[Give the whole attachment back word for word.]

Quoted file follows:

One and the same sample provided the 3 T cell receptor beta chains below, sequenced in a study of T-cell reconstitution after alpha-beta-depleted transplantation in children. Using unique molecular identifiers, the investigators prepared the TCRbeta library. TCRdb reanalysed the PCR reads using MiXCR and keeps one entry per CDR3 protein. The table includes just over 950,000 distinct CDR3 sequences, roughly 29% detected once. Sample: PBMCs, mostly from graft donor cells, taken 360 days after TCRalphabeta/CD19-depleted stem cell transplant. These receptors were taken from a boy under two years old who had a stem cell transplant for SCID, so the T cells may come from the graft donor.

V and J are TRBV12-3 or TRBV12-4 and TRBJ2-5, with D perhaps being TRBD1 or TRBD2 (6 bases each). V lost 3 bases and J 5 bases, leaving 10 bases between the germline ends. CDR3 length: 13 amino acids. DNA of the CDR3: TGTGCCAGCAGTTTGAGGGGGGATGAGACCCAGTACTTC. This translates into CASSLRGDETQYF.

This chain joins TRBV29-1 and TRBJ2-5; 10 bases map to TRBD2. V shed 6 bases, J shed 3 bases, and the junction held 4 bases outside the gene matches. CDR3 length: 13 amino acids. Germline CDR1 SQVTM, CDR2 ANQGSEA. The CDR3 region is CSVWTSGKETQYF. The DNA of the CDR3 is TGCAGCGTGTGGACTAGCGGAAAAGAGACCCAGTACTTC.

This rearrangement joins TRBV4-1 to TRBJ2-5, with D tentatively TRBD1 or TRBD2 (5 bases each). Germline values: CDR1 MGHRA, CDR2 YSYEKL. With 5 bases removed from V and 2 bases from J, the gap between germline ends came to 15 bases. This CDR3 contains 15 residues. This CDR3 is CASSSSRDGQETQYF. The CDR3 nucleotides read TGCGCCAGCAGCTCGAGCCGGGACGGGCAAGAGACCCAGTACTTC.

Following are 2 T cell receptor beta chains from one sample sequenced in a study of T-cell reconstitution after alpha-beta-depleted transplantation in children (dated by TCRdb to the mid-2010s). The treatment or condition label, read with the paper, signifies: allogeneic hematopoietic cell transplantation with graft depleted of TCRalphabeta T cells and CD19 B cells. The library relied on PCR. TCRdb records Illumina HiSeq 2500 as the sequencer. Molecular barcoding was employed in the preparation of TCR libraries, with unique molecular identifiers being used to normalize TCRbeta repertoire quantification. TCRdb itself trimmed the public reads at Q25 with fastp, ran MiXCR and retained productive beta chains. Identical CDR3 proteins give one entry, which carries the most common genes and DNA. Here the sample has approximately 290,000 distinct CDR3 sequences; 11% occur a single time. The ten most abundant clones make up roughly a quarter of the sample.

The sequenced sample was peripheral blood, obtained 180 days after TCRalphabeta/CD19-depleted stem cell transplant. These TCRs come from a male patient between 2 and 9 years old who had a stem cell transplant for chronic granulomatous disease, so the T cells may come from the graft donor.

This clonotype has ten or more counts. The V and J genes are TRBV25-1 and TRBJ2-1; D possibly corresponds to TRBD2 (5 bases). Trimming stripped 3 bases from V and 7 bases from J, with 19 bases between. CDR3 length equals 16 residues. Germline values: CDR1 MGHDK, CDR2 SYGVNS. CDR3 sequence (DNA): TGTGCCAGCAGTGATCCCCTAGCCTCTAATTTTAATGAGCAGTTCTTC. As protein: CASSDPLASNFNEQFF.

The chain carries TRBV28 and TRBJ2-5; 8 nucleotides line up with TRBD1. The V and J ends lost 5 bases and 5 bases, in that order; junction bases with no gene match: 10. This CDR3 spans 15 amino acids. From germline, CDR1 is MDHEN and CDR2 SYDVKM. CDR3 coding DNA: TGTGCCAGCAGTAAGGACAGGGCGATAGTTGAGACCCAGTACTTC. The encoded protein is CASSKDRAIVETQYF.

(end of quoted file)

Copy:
One and the same sample provided the 3 T cell receptor beta chains below, sequenced in a study of T-cell reconstitution after alpha-beta-depleted transplantation in children. Using unique molecular identifiers, the investigators prepared the TCRbeta library. TCRdb reanalysed the PCR reads using MiXCR and keeps one entry per CDR3 protein. The table includes just over 950,000 distinct CDR3 sequences, roughly 29% detected once. Sample: PBMCs, mostly from graft donor cells, taken 360 days after TCRalphabeta/CD19-depleted stem cell transplant. These receptors were taken from a boy under two years old who had a stem cell transplant for SCID, so the T cells may come from the graft donor.

V and J are TRBV12-3 or TRBV12-4 and TRBJ2-5, with D perhaps being TRBD1 or TRBD2 (6 bases each). V lost 3 bases and J 5 bases, leaving 10 bases between the germline ends. CDR3 length: 13 amino acids. DNA of the CDR3: TGTGCCAGCAGTTTGAGGGGGGATGAGACCCAGTACTTC. This translates into CASSLRGDETQYF.

This chain joins TRBV29-1 and TRBJ2-5; 10 bases map to TRBD2. V shed 6 bases, J shed 3 bases, and the junction held 4 bases outside the gene matches. CDR3 length: 13 amino acids. Germline CDR1 SQVTM, CDR2 ANQGSEA. The CDR3 region is CSVWTSGKETQYF. The DNA of the CDR3 is TGCAGCGTGTGGACTAGCGGAAAAGAGACCCAGTACTTC.

This rearrangement joins TRBV4-1 to TRBJ2-5, with D tentatively TRBD1 or TRBD2 (5 bases each). Germline values: CDR1 MGHRA, CDR2 YSYEKL. With 5 bases removed from V and 2 bases from J, the gap between germline ends came to 15 bases. This CDR3 contains 15 residues. This CDR3 is CASSSSRDGQETQYF. The CDR3 nucleotides read TGCGCCAGCAGCTCGAGCCGGGACGGGCAAGAGACCCAGTACTTC.

Following are 2 T cell receptor beta chains from one sample sequenced in a study of T-cell reconstitution after alpha-beta-depleted transplantation in children (dated by TCRdb to the mid-2010s). The treatment or condition label, read with the paper, signifies: allogeneic hematopoietic cell transplantation with graft depleted of TCRalphabeta T cells and CD19 B cells. The library relied on PCR. TCRdb records Illumina HiSeq 2500 as the sequencer. Molecular barcoding was employed in the preparation of TCR libraries, with unique molecular identifiers being used to normalize TCRbeta repertoire quantification. TCRdb itself trimmed the public reads at Q25 with fastp, ran MiXCR and retained productive beta chains. Identical CDR3 proteins give one entry, which carries the most common genes and DNA. Here the sample has approximately 290,000 distinct CDR3 sequences; 11% occur a single time. The ten most abundant clones make up roughly a quarter of the sample.

The sequenced sample was peripheral blood, obtained 180 days after TCRalphabeta/CD19-depleted stem cell transplant. These TCRs come from a male patient between 2 and 9 years old who had a stem cell transplant for chronic granulomatous disease, so the T cells may come from the graft donor.

This clonotype has ten or more counts. The V and J genes are TRBV25-1 and TRBJ2-1; D possibly corresponds to TRBD2 (5 bases). Trimming stripped 3 bases from V and 7 bases from J, with 19 bases between. CDR3 length equals 16 residues. Germline values: CDR1 MGHDK, CDR2 SYGVNS. CDR3 sequence (DNA): TGTGCCAGCAGTGATCCCCTAGCCTCTAATTTTAATGAGCAGTTCTTC. As protein: CASSDPLASNFNEQFF.

The chain carries TRBV28 and TRBJ2-5; 8 nucleotides line up with TRBD1. The V and J ends lost 5 bases and 5 bases, in that order; junction bases with no gene match: 10. This CDR3 spans 15 amino acids. From germline, CDR1 is MDHEN and CDR2 SYDVKM. CDR3 coding DNA: TGTGCCAGCAGTAAGGACAGGGCGATAGTTGAGACCCAGTACTTC. The encoded protein is CASSKDRAIVETQYF.